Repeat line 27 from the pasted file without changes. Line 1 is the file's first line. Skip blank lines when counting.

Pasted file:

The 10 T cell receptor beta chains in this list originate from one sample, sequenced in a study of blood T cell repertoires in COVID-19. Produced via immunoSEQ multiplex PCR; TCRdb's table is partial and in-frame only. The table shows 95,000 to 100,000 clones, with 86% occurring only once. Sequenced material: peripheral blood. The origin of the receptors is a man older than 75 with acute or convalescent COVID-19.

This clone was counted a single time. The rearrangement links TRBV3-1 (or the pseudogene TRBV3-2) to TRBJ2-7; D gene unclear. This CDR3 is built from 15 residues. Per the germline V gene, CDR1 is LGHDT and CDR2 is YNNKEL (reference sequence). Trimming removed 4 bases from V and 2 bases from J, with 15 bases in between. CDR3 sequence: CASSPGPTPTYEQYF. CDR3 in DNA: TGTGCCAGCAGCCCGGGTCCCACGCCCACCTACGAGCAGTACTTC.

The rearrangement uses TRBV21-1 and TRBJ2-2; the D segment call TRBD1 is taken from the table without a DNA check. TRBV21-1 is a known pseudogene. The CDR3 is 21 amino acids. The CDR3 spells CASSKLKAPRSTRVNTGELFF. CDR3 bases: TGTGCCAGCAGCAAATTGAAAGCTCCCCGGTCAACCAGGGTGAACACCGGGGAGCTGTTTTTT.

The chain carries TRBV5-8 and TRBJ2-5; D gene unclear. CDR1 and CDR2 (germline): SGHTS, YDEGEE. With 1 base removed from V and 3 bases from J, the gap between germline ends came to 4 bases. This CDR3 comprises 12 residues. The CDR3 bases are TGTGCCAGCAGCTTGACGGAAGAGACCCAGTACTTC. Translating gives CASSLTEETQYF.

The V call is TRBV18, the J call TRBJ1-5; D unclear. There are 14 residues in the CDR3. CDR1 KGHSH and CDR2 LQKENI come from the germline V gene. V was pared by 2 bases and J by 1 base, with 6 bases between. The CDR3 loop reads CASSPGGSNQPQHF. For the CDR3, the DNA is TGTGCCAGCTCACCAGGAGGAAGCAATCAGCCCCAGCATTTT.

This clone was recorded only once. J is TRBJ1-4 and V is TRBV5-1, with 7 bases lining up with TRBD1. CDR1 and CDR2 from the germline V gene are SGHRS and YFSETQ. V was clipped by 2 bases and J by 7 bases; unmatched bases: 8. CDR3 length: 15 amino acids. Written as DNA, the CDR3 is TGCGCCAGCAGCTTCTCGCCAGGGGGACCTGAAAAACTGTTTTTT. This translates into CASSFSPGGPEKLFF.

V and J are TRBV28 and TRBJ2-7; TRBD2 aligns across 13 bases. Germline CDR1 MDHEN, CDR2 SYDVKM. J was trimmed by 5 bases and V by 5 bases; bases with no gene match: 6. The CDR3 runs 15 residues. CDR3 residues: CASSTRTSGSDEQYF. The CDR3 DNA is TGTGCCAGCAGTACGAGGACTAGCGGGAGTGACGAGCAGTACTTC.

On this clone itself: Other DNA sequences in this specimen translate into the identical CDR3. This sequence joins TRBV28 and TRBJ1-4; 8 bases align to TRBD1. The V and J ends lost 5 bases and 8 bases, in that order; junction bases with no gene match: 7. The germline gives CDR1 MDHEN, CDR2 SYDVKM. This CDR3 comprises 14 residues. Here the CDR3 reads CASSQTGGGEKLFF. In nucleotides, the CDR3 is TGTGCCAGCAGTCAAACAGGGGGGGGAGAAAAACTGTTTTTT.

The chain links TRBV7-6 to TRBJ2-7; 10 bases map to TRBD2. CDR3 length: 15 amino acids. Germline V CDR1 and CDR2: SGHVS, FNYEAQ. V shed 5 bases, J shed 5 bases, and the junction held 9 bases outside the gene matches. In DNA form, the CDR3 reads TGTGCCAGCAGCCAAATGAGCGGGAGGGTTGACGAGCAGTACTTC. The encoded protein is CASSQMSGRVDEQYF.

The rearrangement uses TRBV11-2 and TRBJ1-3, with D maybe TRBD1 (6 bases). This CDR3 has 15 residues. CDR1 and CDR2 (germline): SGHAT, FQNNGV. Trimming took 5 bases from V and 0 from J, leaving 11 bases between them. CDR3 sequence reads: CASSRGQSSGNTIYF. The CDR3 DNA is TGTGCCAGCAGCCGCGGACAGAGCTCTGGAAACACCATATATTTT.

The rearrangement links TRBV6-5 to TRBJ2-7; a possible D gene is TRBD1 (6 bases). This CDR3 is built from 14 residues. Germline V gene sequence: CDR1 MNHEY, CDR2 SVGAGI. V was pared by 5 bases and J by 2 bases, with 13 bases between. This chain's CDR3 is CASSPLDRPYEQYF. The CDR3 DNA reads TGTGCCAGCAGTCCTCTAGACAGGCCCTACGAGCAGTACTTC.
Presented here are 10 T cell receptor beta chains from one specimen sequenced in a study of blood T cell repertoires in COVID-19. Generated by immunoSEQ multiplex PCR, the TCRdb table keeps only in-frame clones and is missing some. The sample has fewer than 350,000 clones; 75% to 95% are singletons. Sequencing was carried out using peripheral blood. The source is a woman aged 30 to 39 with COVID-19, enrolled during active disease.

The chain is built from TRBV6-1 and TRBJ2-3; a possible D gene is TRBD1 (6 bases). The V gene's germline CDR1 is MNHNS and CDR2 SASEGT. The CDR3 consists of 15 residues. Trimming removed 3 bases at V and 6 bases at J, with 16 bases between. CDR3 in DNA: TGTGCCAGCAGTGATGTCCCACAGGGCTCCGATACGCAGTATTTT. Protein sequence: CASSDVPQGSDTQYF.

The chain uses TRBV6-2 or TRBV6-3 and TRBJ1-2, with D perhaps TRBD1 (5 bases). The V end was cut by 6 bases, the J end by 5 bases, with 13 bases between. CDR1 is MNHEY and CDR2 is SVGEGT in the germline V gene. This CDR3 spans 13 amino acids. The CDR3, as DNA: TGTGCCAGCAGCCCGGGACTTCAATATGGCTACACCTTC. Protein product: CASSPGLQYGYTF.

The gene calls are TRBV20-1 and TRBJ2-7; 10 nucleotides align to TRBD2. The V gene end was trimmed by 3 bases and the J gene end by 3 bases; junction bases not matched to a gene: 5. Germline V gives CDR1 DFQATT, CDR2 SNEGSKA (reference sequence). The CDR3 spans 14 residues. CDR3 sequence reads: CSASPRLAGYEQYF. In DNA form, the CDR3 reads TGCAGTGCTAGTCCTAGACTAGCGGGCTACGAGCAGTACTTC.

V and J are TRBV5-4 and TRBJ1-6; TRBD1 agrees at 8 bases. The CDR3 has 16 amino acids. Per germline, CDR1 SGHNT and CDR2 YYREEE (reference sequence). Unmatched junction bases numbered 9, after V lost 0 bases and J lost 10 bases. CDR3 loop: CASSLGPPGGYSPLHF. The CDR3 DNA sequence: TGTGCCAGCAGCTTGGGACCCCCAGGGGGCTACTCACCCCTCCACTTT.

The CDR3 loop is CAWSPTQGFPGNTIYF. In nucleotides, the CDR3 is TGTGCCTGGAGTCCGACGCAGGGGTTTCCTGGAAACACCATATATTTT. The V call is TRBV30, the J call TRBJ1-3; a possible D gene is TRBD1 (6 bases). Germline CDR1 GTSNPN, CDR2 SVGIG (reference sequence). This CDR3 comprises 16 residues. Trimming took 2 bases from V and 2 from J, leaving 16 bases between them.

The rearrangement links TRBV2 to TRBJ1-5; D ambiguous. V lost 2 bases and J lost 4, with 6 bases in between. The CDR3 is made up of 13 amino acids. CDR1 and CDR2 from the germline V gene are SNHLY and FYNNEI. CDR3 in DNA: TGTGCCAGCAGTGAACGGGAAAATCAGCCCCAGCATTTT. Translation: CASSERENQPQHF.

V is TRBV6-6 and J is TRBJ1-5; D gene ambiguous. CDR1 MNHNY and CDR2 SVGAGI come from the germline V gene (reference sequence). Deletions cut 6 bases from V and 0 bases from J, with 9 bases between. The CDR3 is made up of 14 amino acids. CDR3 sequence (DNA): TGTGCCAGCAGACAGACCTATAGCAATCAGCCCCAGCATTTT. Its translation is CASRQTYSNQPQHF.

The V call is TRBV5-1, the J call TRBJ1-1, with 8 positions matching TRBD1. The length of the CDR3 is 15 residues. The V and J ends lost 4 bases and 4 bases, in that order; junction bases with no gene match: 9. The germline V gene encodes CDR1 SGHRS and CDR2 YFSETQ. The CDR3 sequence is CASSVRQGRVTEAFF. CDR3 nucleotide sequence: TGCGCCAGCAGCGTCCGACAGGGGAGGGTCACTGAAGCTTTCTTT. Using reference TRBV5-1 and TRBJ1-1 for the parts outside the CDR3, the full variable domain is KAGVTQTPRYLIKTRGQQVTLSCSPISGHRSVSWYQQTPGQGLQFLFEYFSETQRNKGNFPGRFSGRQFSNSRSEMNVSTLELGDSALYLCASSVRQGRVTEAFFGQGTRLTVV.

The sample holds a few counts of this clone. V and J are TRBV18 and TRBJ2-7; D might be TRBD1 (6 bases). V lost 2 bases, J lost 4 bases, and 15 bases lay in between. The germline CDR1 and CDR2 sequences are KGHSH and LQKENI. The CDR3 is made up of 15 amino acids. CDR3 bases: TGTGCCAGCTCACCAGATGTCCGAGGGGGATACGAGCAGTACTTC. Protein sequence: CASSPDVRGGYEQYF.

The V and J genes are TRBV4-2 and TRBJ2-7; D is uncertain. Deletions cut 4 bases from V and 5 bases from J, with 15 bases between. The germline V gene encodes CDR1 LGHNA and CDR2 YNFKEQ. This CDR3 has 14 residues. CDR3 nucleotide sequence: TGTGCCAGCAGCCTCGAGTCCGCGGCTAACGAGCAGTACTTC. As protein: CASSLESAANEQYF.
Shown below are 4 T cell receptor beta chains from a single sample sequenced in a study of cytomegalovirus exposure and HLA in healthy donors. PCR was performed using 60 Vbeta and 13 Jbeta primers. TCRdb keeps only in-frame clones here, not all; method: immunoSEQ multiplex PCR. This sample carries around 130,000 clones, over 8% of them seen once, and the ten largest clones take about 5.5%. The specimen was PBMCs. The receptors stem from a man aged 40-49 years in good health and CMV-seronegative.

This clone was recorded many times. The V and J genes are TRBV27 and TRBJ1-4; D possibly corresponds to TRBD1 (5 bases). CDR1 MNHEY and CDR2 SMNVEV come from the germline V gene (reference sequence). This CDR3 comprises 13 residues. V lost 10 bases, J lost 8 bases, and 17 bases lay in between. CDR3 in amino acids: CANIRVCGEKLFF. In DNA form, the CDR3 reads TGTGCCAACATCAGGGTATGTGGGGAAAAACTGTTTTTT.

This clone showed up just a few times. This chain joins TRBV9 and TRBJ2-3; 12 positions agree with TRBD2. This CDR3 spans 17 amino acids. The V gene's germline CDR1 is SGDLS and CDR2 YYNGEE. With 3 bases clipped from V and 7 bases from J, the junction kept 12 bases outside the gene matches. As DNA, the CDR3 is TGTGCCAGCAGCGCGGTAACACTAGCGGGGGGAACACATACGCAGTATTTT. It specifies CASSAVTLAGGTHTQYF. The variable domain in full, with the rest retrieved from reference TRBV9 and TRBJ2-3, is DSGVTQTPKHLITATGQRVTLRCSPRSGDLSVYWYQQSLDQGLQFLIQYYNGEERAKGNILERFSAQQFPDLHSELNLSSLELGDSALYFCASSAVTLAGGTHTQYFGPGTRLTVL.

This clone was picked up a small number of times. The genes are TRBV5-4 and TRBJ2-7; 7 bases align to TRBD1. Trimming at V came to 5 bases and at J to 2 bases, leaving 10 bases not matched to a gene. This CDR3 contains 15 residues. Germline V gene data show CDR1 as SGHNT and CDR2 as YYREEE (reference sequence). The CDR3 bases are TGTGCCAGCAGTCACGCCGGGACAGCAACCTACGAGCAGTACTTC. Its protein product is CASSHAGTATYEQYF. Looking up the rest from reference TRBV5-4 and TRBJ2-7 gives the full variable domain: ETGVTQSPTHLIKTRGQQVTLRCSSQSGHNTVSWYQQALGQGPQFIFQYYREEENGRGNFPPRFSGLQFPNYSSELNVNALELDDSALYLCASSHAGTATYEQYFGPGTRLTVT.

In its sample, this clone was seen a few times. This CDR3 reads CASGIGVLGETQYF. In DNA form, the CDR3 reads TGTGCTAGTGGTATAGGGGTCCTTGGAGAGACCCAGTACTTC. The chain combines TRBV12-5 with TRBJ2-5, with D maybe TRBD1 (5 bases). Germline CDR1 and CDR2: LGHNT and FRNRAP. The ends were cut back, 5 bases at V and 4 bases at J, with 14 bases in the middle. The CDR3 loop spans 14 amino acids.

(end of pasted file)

In its sample, this clone was seen a few times. This CDR3 reads CASGIGVLGETQYF. In DNA form, the CDR3 reads TGTGCTAGTGGTATAGGGGTCCTTGGAGAGACCCAGTACTTC. The chain combines TRBV12-5 with TRBJ2-5, with D maybe TRBD1 (5 bases). Germline CDR1 and CDR2: LGHNT and FRNRAP. The ends were cut back, 5 bases at V and 4 bases at J, with 14 bases in the middle. The CDR3 loop spans 14 amino acids.